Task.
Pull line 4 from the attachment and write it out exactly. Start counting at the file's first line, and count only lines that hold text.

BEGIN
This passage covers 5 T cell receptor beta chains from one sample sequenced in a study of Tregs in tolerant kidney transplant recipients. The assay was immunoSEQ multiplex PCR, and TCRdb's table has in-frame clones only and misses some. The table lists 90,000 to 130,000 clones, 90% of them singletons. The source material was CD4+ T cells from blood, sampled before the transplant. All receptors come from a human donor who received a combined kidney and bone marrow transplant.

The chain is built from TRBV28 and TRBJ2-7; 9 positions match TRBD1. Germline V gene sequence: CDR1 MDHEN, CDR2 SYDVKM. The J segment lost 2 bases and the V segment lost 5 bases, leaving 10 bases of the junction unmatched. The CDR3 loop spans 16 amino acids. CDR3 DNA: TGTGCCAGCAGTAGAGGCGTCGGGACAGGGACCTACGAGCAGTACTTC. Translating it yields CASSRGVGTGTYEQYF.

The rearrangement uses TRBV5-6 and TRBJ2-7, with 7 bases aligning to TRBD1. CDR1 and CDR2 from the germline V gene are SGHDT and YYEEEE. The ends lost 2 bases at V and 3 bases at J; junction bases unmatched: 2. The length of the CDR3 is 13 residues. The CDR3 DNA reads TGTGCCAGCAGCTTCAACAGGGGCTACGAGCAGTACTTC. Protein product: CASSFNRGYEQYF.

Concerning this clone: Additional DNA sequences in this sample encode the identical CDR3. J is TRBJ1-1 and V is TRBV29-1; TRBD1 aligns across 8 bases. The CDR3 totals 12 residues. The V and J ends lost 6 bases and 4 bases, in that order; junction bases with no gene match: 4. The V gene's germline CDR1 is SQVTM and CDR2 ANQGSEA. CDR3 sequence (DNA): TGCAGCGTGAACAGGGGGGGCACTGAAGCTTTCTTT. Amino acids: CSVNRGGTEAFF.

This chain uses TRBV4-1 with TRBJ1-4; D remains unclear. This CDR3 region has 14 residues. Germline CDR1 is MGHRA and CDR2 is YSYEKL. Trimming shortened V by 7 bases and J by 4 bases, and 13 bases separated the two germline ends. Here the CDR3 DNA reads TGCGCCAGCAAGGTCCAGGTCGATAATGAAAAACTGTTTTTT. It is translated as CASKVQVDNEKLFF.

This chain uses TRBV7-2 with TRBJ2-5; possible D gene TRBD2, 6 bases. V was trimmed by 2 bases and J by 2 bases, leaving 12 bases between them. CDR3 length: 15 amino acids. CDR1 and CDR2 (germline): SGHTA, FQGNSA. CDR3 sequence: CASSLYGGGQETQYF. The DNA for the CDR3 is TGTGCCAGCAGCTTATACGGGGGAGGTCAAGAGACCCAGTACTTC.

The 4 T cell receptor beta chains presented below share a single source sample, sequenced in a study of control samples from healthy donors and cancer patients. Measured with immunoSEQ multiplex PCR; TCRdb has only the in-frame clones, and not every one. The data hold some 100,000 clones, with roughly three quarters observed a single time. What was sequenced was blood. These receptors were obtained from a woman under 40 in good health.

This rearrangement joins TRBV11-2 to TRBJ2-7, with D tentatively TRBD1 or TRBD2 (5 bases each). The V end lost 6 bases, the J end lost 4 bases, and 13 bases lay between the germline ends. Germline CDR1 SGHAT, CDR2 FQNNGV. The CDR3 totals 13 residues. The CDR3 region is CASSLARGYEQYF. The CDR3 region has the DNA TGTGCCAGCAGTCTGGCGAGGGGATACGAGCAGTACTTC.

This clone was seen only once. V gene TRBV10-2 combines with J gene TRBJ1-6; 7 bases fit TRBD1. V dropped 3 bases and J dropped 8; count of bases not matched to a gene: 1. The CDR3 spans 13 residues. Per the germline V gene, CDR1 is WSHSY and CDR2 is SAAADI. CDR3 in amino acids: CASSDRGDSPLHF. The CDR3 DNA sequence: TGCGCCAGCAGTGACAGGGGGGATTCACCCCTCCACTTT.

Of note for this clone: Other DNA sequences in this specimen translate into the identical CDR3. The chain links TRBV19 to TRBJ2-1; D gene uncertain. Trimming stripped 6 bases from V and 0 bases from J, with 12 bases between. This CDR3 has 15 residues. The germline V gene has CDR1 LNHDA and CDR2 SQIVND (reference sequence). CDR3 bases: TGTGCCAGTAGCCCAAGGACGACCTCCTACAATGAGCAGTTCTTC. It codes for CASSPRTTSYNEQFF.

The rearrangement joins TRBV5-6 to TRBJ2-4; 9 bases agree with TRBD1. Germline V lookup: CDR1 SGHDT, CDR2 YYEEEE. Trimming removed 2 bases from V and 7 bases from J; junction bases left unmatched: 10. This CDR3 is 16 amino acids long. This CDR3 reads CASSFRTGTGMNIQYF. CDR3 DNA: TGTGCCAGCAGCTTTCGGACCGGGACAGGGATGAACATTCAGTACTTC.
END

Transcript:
Concerning this clone: Additional DNA sequences in this sample encode the identical CDR3. J is TRBJ1-1 and V is TRBV29-1; TRBD1 aligns across 8 bases. The CDR3 totals 12 residues. The V and J ends lost 6 bases and 4 bases, in that order; junction bases with no gene match: 4. The V gene's germline CDR1 is SQVTM and CDR2 ANQGSEA. CDR3 sequence (DNA): TGCAGCGTGAACAGGGGGGGCACTGAAGCTTTCTTT. Amino acids: CSVNRGGTEAFF.